There was a time when the internet was my lifeline- to read, to write, to connect. Often I’d declare, “Thank G.od for the Internet!!” Without the internet, I would have been so alone after Ferdinand died. I wouldn’t have known where to turn, what to do.
There was a time when I spent at least an hour everyday reading blogs. Nodding, sobbing, reaching out my arms into the virtual screen.
Of late, things have been different. I would go for days without getting on my Reader- when previously I would surely have wilted if I had not read my blogs for the day. It belonged to the same hierarchy as brushing teeth, drinking water and breathing.
I am not sure, does this mean the grief had gotten lighter? That Life had become more vibrant again, that I can occupy myself with other things?
I am not sure, because shortly after my last post I had plunged into very dark waters, sinking all the way down, clutching a black iron ball of heartache with me, until I finally hit bottom, and then slowly, almost dead, I rose up again. I experienced some suicidal thoughts. I wanted to come here to write about it, to open up a perhaps taboo conversation. But once I saw light above and came to shore, I did not dare to revisit those thoughts, afraid that I’d be pulled back down again.
Life has indeed gotten busy (especially with S and Lyra getting their chickenpox! Lyra did fine but Sophia had it bad. It was hellish for a week, the constant discomfort, moaning and tears, and nothing I did help. Now we’re waiting to see if Val gets it, and if I will get it…), but not necessarily richer. Whisperings of those memories never truly fade away. But still, all I have is now, all we’ve got is now, so we trudge on. We move on.
R came home talking about interview questions getting “creative”. I rolled my eyes and he asked,
“OK, so, what will be on your epitaph?”
I finished rolling this supposedly miraculous mixture of essential oils over my temples, put the cap back on the roller, turned around, paused and flutter my (short) eyelashes for theatrical effect and said, “She had a headache every month.”
R paused, then he laughed. I did not find it funny, with the pounding going on all over my skull. He exclaimed, “You took the funny approach, very good!” Ha. Funny approach.
I asked if he had heard of the six-word memoirs and told him maybe he could find a few to steal for an interview.
That weekend I switched out our wardrobe in anticipation to the mercury rising. I have four big plastic containers filled with my clothes. About twenty percent of those fit me. Many were of pre-children sizes. Some I bought while on sale, tried on with tummy sucked in till my face turned blue, thinking, “When I lose weight this will look really good. Plus, it’s ten bucks only.”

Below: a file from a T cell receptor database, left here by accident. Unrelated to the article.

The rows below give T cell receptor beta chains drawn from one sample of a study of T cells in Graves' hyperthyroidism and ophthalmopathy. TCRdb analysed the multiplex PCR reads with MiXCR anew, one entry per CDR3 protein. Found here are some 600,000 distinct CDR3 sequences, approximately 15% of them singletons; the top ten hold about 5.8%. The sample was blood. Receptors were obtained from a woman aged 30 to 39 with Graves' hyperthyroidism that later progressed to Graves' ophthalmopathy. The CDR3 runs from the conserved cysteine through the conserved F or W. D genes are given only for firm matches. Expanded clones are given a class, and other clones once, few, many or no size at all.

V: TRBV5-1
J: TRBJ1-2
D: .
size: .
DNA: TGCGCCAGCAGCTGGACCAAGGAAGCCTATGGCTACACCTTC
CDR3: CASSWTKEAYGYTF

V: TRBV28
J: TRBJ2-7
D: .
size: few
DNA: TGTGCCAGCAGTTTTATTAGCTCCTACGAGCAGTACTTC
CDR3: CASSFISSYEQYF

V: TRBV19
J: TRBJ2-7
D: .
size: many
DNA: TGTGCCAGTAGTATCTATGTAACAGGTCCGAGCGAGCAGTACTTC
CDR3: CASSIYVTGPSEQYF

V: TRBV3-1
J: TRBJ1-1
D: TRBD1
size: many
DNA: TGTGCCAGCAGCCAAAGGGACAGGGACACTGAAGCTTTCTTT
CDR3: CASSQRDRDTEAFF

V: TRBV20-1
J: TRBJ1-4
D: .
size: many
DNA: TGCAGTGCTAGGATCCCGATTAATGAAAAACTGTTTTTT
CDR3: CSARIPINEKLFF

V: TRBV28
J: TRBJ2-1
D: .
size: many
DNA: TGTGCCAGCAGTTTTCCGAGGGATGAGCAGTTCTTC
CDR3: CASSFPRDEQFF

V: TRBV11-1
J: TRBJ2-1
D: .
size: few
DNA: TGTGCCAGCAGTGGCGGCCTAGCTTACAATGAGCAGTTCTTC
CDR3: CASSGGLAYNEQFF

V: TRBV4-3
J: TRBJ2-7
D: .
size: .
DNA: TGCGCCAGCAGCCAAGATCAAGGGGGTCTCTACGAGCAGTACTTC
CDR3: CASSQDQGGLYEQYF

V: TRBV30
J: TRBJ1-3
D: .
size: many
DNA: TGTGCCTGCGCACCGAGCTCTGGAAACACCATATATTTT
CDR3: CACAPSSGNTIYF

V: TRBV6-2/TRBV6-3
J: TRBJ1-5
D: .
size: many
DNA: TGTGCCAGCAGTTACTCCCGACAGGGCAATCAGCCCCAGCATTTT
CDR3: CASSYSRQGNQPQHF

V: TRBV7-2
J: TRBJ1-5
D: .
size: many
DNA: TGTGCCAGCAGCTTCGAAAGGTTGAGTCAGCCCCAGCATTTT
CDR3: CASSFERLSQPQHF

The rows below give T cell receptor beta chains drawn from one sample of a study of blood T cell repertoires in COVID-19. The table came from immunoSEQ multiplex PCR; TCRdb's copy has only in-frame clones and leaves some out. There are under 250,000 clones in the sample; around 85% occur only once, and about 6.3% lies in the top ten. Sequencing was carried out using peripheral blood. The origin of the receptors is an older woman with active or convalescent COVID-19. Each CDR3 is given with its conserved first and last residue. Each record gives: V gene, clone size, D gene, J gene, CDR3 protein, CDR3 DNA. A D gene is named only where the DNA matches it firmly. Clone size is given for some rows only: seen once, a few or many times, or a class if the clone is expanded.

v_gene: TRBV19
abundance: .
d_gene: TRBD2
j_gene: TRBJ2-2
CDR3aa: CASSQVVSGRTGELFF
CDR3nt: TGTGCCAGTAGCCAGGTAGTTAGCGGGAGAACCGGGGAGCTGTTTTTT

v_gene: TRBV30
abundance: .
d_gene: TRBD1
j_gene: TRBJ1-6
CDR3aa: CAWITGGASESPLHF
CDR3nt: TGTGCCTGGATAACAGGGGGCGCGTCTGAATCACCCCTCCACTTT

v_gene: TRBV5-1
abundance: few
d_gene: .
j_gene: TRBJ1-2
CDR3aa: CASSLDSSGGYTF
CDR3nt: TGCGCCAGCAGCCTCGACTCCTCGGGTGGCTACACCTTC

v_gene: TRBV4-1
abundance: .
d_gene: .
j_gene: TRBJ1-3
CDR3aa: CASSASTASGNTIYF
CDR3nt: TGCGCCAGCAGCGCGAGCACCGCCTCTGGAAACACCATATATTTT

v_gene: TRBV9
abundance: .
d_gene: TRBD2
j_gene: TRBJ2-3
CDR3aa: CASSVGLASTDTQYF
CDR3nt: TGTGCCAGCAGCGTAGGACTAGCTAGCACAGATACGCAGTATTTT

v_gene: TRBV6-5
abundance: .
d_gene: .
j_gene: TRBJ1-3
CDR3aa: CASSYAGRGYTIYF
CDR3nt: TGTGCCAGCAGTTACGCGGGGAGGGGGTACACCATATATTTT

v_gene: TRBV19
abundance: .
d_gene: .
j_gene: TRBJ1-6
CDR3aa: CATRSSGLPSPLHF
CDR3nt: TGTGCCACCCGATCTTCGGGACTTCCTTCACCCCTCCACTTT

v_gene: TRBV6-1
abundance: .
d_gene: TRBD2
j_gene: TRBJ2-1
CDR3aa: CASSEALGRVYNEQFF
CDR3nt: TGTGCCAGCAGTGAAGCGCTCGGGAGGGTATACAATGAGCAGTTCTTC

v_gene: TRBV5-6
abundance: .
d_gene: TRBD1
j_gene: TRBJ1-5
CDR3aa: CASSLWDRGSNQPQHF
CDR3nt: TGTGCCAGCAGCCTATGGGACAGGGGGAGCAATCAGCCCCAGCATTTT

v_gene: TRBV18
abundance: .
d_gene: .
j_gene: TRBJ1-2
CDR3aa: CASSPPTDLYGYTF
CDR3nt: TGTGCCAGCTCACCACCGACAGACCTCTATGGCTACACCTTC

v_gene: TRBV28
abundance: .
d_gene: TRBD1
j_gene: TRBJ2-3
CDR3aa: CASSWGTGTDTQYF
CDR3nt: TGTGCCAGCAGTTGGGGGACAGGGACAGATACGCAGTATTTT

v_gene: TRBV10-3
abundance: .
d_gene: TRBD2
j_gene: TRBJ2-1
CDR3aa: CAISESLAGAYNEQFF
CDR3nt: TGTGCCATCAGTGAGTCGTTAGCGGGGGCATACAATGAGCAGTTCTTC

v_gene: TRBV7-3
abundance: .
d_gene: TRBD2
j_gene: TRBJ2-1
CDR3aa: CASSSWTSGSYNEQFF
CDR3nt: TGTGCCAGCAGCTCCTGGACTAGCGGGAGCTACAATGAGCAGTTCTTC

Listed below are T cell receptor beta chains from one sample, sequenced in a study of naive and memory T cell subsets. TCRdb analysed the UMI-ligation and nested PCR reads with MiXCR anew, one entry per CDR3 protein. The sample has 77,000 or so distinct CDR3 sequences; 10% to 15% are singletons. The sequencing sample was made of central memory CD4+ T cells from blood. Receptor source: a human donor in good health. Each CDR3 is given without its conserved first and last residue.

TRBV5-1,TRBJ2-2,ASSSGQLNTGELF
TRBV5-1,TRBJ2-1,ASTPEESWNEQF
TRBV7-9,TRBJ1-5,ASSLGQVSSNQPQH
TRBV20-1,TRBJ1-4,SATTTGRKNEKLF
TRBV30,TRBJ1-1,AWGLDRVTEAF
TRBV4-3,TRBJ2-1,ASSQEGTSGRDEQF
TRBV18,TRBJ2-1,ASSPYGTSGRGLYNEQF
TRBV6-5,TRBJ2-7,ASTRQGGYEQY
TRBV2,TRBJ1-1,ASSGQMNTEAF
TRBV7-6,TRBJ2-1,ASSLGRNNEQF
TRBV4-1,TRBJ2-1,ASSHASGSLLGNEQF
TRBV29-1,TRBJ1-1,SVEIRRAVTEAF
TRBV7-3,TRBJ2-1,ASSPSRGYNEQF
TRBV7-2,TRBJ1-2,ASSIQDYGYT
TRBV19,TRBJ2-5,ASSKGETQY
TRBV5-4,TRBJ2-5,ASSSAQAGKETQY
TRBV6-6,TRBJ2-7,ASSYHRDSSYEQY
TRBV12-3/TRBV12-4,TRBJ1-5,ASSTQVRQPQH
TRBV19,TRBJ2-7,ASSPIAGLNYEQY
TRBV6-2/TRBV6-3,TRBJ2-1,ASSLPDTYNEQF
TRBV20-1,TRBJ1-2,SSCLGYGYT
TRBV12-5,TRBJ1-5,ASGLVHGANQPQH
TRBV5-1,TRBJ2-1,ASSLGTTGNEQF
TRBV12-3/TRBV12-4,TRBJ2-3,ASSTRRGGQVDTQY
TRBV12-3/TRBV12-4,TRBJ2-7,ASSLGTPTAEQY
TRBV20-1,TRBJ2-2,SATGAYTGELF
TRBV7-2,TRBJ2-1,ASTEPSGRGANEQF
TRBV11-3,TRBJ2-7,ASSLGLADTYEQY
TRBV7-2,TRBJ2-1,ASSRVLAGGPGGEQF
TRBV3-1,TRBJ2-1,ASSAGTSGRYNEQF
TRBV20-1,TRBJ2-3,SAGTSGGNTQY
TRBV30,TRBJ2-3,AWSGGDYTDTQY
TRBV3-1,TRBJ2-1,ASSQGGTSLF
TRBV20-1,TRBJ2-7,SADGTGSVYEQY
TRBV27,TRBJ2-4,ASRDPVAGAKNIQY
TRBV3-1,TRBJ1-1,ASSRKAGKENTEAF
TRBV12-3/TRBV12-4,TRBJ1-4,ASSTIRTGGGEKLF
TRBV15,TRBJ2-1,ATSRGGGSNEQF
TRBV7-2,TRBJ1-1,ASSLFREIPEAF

As I fished through piles and piles of “could-have-been” sizes, a six-word memoir came into my mind. I went downstairs and told R I’ve got a six-word memoir, but he was not to steal it.–
“She thought she’d be skinny again.”
After I laughed at myself and stabbed some knives into my side to drive in the irony, I went back upstairs and filled four big bags with “could-have-been” clothes, all cute ones, and readied them for the drive to Good.will.– Some genuinely skinny girls could use them.
I knew why I kept those clothes. It has got nothing to do with being economical. It was more a virtual strangling of the self, this vain desire to be the old self again. Slim, healthy, carefree and pre-grief.
I just will never be that self again. I decided I needed serious shedding.
Not just of the pounds and jiggly belly and the extra pair of thighs, but also the useless notions of wanting to be the old, carefree self. I am still free. No one can imprison me except myself. So I decide to set myself free. It is not easy becoming, and being this new person, but I don’t see any other way.
Still, I kept a couple of size 4’s, just in case.– Which is the most ridiculous size clothing you are keeping in your closet?!
Read Full Post »